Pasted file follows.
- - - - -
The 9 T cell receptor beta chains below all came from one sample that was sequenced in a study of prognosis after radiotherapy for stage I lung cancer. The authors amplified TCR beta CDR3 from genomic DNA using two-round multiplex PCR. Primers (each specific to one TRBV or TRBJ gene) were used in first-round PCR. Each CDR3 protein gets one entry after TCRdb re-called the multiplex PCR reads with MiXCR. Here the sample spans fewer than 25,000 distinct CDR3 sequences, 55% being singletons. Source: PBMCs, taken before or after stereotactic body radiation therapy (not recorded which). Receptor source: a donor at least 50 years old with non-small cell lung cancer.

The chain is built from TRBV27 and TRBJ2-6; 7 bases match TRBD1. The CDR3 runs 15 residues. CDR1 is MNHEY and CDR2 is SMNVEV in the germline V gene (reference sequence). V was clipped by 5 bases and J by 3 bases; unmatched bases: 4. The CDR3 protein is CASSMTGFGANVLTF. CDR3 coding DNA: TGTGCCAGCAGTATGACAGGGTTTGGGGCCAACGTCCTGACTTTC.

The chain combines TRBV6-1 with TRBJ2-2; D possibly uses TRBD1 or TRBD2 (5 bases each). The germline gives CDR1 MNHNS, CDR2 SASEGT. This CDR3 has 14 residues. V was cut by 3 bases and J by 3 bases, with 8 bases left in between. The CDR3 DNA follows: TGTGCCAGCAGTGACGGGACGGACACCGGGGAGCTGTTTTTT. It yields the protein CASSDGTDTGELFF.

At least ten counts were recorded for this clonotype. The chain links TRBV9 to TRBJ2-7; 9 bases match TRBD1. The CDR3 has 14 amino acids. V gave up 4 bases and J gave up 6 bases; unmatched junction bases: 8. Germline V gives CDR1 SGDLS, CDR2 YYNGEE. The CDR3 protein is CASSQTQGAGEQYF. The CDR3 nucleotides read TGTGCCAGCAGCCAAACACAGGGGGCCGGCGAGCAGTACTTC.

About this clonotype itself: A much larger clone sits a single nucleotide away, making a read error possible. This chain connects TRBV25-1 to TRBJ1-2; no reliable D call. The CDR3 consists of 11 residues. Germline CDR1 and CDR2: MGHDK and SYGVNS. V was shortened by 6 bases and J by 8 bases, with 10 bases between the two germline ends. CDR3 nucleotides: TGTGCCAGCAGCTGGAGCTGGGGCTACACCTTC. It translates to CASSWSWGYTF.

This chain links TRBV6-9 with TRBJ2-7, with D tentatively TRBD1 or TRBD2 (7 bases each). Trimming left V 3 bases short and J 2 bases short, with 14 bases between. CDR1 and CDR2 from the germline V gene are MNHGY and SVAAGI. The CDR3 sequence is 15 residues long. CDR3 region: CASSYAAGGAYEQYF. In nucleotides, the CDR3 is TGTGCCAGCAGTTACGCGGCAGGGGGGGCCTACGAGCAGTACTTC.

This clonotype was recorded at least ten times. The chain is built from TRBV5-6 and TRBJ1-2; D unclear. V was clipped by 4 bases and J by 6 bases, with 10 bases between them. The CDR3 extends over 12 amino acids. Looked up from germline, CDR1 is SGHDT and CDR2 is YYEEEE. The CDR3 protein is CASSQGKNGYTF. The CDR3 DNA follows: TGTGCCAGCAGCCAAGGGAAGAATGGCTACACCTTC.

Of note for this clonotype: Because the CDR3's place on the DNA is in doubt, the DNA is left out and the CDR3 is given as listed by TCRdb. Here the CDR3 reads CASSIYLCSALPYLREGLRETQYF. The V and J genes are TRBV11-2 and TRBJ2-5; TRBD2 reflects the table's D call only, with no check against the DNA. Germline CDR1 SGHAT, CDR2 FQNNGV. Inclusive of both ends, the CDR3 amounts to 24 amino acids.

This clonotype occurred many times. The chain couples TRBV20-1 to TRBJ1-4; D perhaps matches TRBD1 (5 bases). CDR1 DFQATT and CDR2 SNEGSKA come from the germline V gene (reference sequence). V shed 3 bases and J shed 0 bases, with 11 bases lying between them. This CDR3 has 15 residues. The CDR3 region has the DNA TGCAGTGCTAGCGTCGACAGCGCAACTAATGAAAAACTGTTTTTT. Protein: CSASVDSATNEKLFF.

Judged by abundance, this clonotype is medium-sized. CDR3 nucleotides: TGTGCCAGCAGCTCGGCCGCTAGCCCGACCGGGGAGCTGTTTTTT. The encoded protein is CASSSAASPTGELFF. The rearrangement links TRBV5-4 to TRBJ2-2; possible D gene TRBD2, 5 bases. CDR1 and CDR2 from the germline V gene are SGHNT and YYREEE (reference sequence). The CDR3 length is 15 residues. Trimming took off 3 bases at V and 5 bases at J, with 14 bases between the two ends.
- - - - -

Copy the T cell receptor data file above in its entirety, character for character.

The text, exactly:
The 9 T cell receptor beta chains below all came from one sample that was sequenced in a study of prognosis after radiotherapy for stage I lung cancer. The authors amplified TCR beta CDR3 from genomic DNA using two-round multiplex PCR. Primers (each specific to one TRBV or TRBJ gene) were used in first-round PCR. Each CDR3 protein gets one entry after TCRdb re-called the multiplex PCR reads with MiXCR. Here the sample spans fewer than 25,000 distinct CDR3 sequences, 55% being singletons. Source: PBMCs, taken before or after stereotactic body radiation therapy (not recorded which). Receptor source: a donor at least 50 years old with non-small cell lung cancer.

The chain is built from TRBV27 and TRBJ2-6; 7 bases match TRBD1. The CDR3 runs 15 residues. CDR1 is MNHEY and CDR2 is SMNVEV in the germline V gene (reference sequence). V was clipped by 5 bases and J by 3 bases; unmatched bases: 4. The CDR3 protein is CASSMTGFGANVLTF. CDR3 coding DNA: TGTGCCAGCAGTATGACAGGGTTTGGGGCCAACGTCCTGACTTTC.

The chain combines TRBV6-1 with TRBJ2-2; D possibly uses TRBD1 or TRBD2 (5 bases each). The germline gives CDR1 MNHNS, CDR2 SASEGT. This CDR3 has 14 residues. V was cut by 3 bases and J by 3 bases, with 8 bases left in between. The CDR3 DNA follows: TGTGCCAGCAGTGACGGGACGGACACCGGGGAGCTGTTTTTT. It yields the protein CASSDGTDTGELFF.

At least ten counts were recorded for this clonotype. The chain links TRBV9 to TRBJ2-7; 9 bases match TRBD1. The CDR3 has 14 amino acids. V gave up 4 bases and J gave up 6 bases; unmatched junction bases: 8. Germline V gives CDR1 SGDLS, CDR2 YYNGEE. The CDR3 protein is CASSQTQGAGEQYF. The CDR3 nucleotides read TGTGCCAGCAGCCAAACACAGGGGGCCGGCGAGCAGTACTTC.

About this clonotype itself: A much larger clone sits a single nucleotide away, making a read error possible. This chain connects TRBV25-1 to TRBJ1-2; no reliable D call. The CDR3 consists of 11 residues. Germline CDR1 and CDR2: MGHDK and SYGVNS. V was shortened by 6 bases and J by 8 bases, with 10 bases between the two germline ends. CDR3 nucleotides: TGTGCCAGCAGCTGGAGCTGGGGCTACACCTTC. It translates to CASSWSWGYTF.

This chain links TRBV6-9 with TRBJ2-7, with D tentatively TRBD1 or TRBD2 (7 bases each). Trimming left V 3 bases short and J 2 bases short, with 14 bases between. CDR1 and CDR2 from the germline V gene are MNHGY and SVAAGI. The CDR3 sequence is 15 residues long. CDR3 region: CASSYAAGGAYEQYF. In nucleotides, the CDR3 is TGTGCCAGCAGTTACGCGGCAGGGGGGGCCTACGAGCAGTACTTC.

This clonotype was recorded at least ten times. The chain is built from TRBV5-6 and TRBJ1-2; D unclear. V was clipped by 4 bases and J by 6 bases, with 10 bases between them. The CDR3 extends over 12 amino acids. Looked up from germline, CDR1 is SGHDT and CDR2 is YYEEEE. The CDR3 protein is CASSQGKNGYTF. The CDR3 DNA follows: TGTGCCAGCAGCCAAGGGAAGAATGGCTACACCTTC.

Of note for this clonotype: Because the CDR3's place on the DNA is in doubt, the DNA is left out and the CDR3 is given as listed by TCRdb. Here the CDR3 reads CASSIYLCSALPYLREGLRETQYF. The V and J genes are TRBV11-2 and TRBJ2-5; TRBD2 reflects the table's D call only, with no check against the DNA. Germline CDR1 SGHAT, CDR2 FQNNGV. Inclusive of both ends, the CDR3 amounts to 24 amino acids.

This clonotype occurred many times. The chain couples TRBV20-1 to TRBJ1-4; D perhaps matches TRBD1 (5 bases). CDR1 DFQATT and CDR2 SNEGSKA come from the germline V gene (reference sequence). V shed 3 bases and J shed 0 bases, with 11 bases lying between them. This CDR3 has 15 residues. The CDR3 region has the DNA TGCAGTGCTAGCGTCGACAGCGCAACTAATGAAAAACTGTTTTTT. Protein: CSASVDSATNEKLFF.

Judged by abundance, this clonotype is medium-sized. CDR3 nucleotides: TGTGCCAGCAGCTCGGCCGCTAGCCCGACCGGGGAGCTGTTTTTT. The encoded protein is CASSSAASPTGELFF. The rearrangement links TRBV5-4 to TRBJ2-2; possible D gene TRBD2, 5 bases. CDR1 and CDR2 from the germline V gene are SGHNT and YYREEE (reference sequence). The CDR3 length is 15 residues. Trimming took off 3 bases at V and 5 bases at J, with 14 bases between the two ends.